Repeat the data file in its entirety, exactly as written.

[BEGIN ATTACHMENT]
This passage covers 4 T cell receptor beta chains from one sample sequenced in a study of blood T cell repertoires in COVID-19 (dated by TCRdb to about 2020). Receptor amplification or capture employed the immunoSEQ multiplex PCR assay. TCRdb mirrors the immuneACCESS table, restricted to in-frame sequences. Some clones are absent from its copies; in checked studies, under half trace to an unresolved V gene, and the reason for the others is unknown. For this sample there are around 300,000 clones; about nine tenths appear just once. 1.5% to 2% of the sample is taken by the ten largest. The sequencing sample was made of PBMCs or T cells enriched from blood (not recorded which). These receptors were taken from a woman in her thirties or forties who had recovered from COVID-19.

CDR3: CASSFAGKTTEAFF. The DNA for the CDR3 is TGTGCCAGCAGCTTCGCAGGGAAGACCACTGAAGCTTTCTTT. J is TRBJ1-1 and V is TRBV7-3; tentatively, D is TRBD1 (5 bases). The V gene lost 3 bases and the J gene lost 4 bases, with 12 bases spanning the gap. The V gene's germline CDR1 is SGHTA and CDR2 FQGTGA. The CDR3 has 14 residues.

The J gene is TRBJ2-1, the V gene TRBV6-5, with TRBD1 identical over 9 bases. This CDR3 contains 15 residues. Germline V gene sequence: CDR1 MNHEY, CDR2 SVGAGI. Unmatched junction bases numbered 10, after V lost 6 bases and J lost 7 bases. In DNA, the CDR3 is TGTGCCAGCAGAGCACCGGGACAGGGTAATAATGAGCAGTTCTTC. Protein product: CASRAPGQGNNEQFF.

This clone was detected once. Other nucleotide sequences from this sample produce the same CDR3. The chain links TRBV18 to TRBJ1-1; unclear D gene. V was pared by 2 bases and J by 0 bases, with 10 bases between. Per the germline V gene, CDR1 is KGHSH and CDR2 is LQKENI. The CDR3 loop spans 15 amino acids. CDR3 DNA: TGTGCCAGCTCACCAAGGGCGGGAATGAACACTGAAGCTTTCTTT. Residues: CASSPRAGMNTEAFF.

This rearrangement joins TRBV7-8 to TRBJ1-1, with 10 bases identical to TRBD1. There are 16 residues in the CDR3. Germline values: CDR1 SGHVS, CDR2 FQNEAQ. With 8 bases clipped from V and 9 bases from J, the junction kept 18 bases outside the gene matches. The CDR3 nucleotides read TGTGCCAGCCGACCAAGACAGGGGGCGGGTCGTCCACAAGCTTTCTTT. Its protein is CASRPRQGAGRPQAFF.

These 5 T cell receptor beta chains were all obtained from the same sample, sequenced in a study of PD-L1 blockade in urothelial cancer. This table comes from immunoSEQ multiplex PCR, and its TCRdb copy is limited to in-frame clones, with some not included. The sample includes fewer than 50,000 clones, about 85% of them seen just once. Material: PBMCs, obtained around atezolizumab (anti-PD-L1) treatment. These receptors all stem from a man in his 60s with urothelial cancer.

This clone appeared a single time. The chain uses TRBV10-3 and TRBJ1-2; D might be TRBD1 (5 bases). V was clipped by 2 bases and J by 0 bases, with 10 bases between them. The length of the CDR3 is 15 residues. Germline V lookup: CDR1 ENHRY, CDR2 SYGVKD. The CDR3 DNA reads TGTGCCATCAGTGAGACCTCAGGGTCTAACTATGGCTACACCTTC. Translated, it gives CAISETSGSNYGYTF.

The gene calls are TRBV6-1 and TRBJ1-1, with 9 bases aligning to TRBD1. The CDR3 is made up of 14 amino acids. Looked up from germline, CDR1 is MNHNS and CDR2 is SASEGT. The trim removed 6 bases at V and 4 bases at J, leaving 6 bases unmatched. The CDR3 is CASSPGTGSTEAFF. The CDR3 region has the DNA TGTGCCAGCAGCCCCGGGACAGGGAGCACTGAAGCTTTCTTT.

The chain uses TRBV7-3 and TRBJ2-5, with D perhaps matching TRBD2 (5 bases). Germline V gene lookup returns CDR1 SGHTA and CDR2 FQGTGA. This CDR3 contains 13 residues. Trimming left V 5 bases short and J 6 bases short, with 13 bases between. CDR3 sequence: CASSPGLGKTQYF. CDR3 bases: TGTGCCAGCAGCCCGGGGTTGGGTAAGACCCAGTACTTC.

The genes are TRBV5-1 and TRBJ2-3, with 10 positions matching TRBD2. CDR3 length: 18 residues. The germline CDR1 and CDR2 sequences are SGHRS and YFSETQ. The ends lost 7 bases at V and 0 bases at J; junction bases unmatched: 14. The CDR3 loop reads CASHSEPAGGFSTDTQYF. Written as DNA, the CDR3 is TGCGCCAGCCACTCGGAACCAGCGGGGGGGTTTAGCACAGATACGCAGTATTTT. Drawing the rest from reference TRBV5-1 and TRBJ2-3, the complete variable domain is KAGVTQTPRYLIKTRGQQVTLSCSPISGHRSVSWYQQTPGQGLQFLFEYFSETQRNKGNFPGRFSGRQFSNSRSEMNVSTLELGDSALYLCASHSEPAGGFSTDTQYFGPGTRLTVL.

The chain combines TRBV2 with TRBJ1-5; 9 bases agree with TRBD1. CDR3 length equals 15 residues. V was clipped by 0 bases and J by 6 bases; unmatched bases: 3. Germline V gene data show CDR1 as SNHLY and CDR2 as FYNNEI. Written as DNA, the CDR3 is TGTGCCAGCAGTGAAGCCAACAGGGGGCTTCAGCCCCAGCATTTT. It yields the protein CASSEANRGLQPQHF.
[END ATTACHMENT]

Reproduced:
This passage covers 4 T cell receptor beta chains from one sample sequenced in a study of blood T cell repertoires in COVID-19 (dated by TCRdb to about 2020). Receptor amplification or capture employed the immunoSEQ multiplex PCR assay. TCRdb mirrors the immuneACCESS table, restricted to in-frame sequences. Some clones are absent from its copies; in checked studies, under half trace to an unresolved V gene, and the reason for the others is unknown. For this sample there are around 300,000 clones; about nine tenths appear just once. 1.5% to 2% of the sample is taken by the ten largest. The sequencing sample was made of PBMCs or T cells enriched from blood (not recorded which). These receptors were taken from a woman in her thirties or forties who had recovered from COVID-19.

CDR3: CASSFAGKTTEAFF. The DNA for the CDR3 is TGTGCCAGCAGCTTCGCAGGGAAGACCACTGAAGCTTTCTTT. J is TRBJ1-1 and V is TRBV7-3; tentatively, D is TRBD1 (5 bases). The V gene lost 3 bases and the J gene lost 4 bases, with 12 bases spanning the gap. The V gene's germline CDR1 is SGHTA and CDR2 FQGTGA. The CDR3 has 14 residues.

The J gene is TRBJ2-1, the V gene TRBV6-5, with TRBD1 identical over 9 bases. This CDR3 contains 15 residues. Germline V gene sequence: CDR1 MNHEY, CDR2 SVGAGI. Unmatched junction bases numbered 10, after V lost 6 bases and J lost 7 bases. In DNA, the CDR3 is TGTGCCAGCAGAGCACCGGGACAGGGTAATAATGAGCAGTTCTTC. Protein product: CASRAPGQGNNEQFF.

This clone was detected once. Other nucleotide sequences from this sample produce the same CDR3. The chain links TRBV18 to TRBJ1-1; unclear D gene. V was pared by 2 bases and J by 0 bases, with 10 bases between. Per the germline V gene, CDR1 is KGHSH and CDR2 is LQKENI. The CDR3 loop spans 15 amino acids. CDR3 DNA: TGTGCCAGCTCACCAAGGGCGGGAATGAACACTGAAGCTTTCTTT. Residues: CASSPRAGMNTEAFF.

This rearrangement joins TRBV7-8 to TRBJ1-1, with 10 bases identical to TRBD1. There are 16 residues in the CDR3. Germline values: CDR1 SGHVS, CDR2 FQNEAQ. With 8 bases clipped from V and 9 bases from J, the junction kept 18 bases outside the gene matches. The CDR3 nucleotides read TGTGCCAGCCGACCAAGACAGGGGGCGGGTCGTCCACAAGCTTTCTTT. Its protein is CASRPRQGAGRPQAFF.

These 5 T cell receptor beta chains were all obtained from the same sample, sequenced in a study of PD-L1 blockade in urothelial cancer. This table comes from immunoSEQ multiplex PCR, and its TCRdb copy is limited to in-frame clones, with some not included. The sample includes fewer than 50,000 clones, about 85% of them seen just once. Material: PBMCs, obtained around atezolizumab (anti-PD-L1) treatment. These receptors all stem from a man in his 60s with urothelial cancer.

This clone appeared a single time. The chain uses TRBV10-3 and TRBJ1-2; D might be TRBD1 (5 bases). V was clipped by 2 bases and J by 0 bases, with 10 bases between them. The length of the CDR3 is 15 residues. Germline V lookup: CDR1 ENHRY, CDR2 SYGVKD. The CDR3 DNA reads TGTGCCATCAGTGAGACCTCAGGGTCTAACTATGGCTACACCTTC. Translated, it gives CAISETSGSNYGYTF.

The gene calls are TRBV6-1 and TRBJ1-1, with 9 bases aligning to TRBD1. The CDR3 is made up of 14 amino acids. Looked up from germline, CDR1 is MNHNS and CDR2 is SASEGT. The trim removed 6 bases at V and 4 bases at J, leaving 6 bases unmatched. The CDR3 is CASSPGTGSTEAFF. The CDR3 region has the DNA TGTGCCAGCAGCCCCGGGACAGGGAGCACTGAAGCTTTCTTT.

The chain uses TRBV7-3 and TRBJ2-5, with D perhaps matching TRBD2 (5 bases). Germline V gene lookup returns CDR1 SGHTA and CDR2 FQGTGA. This CDR3 contains 13 residues. Trimming left V 5 bases short and J 6 bases short, with 13 bases between. CDR3 sequence: CASSPGLGKTQYF. CDR3 bases: TGTGCCAGCAGCCCGGGGTTGGGTAAGACCCAGTACTTC.

The genes are TRBV5-1 and TRBJ2-3, with 10 positions matching TRBD2. CDR3 length: 18 residues. The germline CDR1 and CDR2 sequences are SGHRS and YFSETQ. The ends lost 7 bases at V and 0 bases at J; junction bases unmatched: 14. The CDR3 loop reads CASHSEPAGGFSTDTQYF. Written as DNA, the CDR3 is TGCGCCAGCCACTCGGAACCAGCGGGGGGGTTTAGCACAGATACGCAGTATTTT. Drawing the rest from reference TRBV5-1 and TRBJ2-3, the complete variable domain is KAGVTQTPRYLIKTRGQQVTLSCSPISGHRSVSWYQQTPGQGLQFLFEYFSETQRNKGNFPGRFSGRQFSNSRSEMNVSTLELGDSALYLCASHSEPAGGFSTDTQYFGPGTRLTVL.

The chain combines TRBV2 with TRBJ1-5; 9 bases agree with TRBD1. CDR3 length equals 15 residues. V was clipped by 0 bases and J by 6 bases; unmatched bases: 3. Germline V gene data show CDR1 as SNHLY and CDR2 as FYNNEI. Written as DNA, the CDR3 is TGTGCCAGCAGTGAAGCCAACAGGGGGCTTCAGCCCCAGCATTTT. It yields the protein CASSEANRGLQPQHF.